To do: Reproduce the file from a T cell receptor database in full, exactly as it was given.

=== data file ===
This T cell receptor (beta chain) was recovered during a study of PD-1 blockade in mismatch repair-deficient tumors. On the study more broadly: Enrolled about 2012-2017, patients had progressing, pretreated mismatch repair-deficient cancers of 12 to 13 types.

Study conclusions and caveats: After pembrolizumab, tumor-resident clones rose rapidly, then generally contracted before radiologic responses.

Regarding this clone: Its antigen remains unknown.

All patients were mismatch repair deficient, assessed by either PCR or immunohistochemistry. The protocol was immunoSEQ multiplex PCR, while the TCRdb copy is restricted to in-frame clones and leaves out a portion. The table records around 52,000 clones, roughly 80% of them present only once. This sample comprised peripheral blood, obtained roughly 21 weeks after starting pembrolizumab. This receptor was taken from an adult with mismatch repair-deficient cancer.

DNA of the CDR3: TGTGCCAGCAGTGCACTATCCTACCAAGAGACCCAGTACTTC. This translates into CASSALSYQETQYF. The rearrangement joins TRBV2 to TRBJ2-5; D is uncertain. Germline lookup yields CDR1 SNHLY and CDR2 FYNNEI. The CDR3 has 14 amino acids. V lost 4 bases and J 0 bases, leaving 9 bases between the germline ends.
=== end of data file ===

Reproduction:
This T cell receptor (beta chain) was recovered during a study of PD-1 blockade in mismatch repair-deficient tumors. On the study more broadly: Enrolled about 2012-2017, patients had progressing, pretreated mismatch repair-deficient cancers of 12 to 13 types.

Study conclusions and caveats: After pembrolizumab, tumor-resident clones rose rapidly, then generally contracted before radiologic responses.

Regarding this clone: Its antigen remains unknown.

All patients were mismatch repair deficient, assessed by either PCR or immunohistochemistry. The protocol was immunoSEQ multiplex PCR, while the TCRdb copy is restricted to in-frame clones and leaves out a portion. The table records around 52,000 clones, roughly 80% of them present only once. This sample comprised peripheral blood, obtained roughly 21 weeks after starting pembrolizumab. This receptor was taken from an adult with mismatch repair-deficient cancer.

DNA of the CDR3: TGTGCCAGCAGTGCACTATCCTACCAAGAGACCCAGTACTTC. This translates into CASSALSYQETQYF. The rearrangement joins TRBV2 to TRBJ2-5; D is uncertain. Germline lookup yields CDR1 SNHLY and CDR2 FYNNEI. The CDR3 has 14 amino acids. V lost 4 bases and J 0 bases, leaving 9 bases between the germline ends.